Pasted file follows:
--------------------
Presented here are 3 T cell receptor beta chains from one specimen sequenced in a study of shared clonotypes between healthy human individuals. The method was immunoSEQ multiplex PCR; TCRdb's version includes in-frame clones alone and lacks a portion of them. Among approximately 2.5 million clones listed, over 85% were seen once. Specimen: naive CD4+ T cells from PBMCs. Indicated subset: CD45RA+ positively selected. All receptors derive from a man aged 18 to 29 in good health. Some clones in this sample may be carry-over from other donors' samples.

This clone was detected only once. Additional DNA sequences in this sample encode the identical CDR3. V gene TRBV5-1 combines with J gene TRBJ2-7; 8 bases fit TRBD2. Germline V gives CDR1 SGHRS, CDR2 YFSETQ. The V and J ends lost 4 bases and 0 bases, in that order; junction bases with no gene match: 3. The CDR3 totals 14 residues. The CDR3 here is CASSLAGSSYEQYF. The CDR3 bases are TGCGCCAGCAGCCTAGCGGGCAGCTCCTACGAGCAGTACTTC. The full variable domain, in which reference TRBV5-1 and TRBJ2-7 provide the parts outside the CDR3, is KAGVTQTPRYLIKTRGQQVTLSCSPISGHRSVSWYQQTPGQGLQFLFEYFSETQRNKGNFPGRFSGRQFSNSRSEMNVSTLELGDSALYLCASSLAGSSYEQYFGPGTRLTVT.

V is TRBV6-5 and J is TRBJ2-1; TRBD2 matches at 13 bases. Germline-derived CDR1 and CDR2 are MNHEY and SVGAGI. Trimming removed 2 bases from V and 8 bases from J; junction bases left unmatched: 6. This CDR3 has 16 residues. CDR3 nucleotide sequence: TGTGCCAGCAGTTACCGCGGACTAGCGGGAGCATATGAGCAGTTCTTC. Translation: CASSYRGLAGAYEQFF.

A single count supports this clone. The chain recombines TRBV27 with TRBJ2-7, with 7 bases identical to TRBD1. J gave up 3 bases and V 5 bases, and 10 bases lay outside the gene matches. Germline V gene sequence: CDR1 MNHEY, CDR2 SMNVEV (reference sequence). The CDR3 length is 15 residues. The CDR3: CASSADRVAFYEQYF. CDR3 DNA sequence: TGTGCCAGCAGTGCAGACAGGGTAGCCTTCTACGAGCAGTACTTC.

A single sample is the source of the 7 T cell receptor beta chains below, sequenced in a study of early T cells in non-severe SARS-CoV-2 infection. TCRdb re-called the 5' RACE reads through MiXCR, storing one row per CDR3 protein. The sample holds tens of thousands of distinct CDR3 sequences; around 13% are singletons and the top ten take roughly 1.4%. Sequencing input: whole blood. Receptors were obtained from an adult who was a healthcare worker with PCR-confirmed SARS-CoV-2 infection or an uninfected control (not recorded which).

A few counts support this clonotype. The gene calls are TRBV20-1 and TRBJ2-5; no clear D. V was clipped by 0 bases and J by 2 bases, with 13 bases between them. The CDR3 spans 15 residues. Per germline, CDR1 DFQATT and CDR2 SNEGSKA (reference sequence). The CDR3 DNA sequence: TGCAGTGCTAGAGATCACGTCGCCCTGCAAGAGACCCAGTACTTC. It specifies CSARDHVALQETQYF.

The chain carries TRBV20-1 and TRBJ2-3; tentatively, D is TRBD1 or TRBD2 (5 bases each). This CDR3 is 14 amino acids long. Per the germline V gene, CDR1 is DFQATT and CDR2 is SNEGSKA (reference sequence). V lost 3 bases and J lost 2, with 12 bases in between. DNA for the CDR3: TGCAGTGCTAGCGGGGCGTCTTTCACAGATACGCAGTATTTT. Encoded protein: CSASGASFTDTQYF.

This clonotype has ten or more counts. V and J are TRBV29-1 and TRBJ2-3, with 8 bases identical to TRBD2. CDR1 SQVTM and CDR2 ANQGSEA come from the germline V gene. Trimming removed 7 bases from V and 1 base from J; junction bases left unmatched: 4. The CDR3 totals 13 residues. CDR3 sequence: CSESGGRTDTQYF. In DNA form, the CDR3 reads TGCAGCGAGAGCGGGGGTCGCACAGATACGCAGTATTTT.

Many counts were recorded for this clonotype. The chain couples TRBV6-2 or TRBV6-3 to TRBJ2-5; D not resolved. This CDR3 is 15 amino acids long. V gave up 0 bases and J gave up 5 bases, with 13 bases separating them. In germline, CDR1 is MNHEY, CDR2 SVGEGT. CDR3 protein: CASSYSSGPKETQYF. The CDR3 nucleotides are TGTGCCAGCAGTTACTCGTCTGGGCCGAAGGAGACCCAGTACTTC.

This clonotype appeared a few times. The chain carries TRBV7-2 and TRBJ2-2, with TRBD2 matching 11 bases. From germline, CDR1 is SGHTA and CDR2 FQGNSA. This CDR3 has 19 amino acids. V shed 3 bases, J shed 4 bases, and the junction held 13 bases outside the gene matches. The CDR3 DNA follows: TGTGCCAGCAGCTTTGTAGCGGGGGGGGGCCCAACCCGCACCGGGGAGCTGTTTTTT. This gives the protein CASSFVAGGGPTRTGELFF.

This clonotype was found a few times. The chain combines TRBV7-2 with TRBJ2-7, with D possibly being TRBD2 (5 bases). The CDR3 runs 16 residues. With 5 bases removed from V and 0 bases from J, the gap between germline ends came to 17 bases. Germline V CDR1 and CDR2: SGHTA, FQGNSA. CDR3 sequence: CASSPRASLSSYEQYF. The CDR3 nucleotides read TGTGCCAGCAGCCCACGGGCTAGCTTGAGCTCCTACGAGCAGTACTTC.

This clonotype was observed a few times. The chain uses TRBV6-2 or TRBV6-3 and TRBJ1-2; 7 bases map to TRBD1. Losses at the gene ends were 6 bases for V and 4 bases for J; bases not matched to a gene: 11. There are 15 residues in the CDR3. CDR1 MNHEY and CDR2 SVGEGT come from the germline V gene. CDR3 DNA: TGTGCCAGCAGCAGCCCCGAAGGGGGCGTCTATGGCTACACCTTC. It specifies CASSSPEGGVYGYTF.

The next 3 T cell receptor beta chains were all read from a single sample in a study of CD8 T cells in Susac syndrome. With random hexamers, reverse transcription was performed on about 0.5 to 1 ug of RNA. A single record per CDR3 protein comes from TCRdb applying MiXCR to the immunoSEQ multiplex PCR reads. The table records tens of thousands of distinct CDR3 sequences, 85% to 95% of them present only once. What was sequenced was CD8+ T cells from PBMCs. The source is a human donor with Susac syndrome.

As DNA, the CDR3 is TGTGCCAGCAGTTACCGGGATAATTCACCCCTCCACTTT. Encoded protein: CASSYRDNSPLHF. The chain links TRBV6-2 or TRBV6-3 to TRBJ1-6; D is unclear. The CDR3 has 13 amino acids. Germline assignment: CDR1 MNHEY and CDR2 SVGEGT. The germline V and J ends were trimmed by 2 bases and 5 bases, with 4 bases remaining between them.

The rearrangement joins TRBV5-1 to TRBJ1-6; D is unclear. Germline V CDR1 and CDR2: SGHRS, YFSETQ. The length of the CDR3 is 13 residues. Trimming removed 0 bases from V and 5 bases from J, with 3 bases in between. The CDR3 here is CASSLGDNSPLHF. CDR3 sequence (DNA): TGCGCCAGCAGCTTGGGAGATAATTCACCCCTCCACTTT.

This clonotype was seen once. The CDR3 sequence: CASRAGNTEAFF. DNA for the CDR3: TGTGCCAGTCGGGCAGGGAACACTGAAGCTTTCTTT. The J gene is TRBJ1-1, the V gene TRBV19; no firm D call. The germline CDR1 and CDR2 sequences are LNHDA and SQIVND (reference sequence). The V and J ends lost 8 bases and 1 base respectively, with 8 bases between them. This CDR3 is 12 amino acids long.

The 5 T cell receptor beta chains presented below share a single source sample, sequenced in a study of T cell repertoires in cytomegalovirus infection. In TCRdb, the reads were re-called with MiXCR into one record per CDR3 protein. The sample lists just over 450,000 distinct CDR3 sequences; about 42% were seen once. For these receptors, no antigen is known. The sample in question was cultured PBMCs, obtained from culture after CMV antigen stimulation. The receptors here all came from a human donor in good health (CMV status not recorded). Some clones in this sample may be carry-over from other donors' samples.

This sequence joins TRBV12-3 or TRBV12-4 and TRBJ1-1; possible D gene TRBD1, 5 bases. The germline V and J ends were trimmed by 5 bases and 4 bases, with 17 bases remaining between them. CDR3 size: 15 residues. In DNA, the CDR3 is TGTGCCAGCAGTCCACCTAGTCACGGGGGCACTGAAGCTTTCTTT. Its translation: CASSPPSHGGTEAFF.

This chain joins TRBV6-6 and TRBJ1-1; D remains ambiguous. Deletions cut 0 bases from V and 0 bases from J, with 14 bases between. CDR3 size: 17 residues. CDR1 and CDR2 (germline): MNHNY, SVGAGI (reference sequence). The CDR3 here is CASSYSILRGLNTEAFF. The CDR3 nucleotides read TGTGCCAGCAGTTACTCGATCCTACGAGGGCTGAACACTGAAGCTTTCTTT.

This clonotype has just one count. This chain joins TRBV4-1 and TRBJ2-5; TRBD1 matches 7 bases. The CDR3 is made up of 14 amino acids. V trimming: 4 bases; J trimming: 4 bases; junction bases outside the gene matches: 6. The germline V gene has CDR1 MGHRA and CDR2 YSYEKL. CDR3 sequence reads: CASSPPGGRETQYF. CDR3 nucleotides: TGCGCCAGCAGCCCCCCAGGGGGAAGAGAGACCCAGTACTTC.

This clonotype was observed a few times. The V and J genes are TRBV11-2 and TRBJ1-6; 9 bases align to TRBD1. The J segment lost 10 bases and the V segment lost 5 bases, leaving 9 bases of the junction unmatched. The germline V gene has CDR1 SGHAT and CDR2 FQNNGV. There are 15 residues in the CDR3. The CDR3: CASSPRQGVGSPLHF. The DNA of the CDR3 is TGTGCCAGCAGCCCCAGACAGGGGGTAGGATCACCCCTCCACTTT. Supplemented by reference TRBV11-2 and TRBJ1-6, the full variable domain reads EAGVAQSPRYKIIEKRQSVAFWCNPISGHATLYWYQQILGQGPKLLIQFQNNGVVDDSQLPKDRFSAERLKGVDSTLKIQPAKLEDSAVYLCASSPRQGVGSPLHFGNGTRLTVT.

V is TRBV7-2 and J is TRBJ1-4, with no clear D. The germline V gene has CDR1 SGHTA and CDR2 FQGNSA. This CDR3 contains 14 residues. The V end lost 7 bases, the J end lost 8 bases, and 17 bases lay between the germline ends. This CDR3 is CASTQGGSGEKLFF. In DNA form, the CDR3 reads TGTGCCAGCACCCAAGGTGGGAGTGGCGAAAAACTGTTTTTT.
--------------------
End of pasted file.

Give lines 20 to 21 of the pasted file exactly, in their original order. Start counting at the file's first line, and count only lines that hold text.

This clonotype has just one count. This chain joins TRBV4-1 and TRBJ2-5; TRBD1 matches 7 bases. The CDR3 is made up of 14 amino acids. V trimming: 4 bases; J trimming: 4 bases; junction bases outside the gene matches: 6. The germline V gene has CDR1 MGHRA and CDR2 YSYEKL. CDR3 sequence reads: CASSPPGGRETQYF. CDR3 nucleotides: TGCGCCAGCAGCCCCCCAGGGGGAAGAGAGACCCAGTACTTC.

This clonotype was observed a few times. The V and J genes are TRBV11-2 and TRBJ1-6; 9 bases align to TRBD1. The J segment lost 10 bases and the V segment lost 5 bases, leaving 9 bases of the junction unmatched. The germline V gene has CDR1 SGHAT and CDR2 FQNNGV. There are 15 residues in the CDR3. The CDR3: CASSPRQGVGSPLHF. The DNA of the CDR3 is TGTGCCAGCAGCCCCAGACAGGGGGTAGGATCACCCCTCCACTTT. Supplemented by reference TRBV11-2 and TRBJ1-6, the full variable domain reads EAGVAQSPRYKIIEKRQSVAFWCNPISGHATLYWYQQILGQGPKLLIQFQNNGVVDDSQLPKDRFSAERLKGVDSTLKIQPAKLEDSAVYLCASSPRQGVGSPLHFGNGTRLTVT.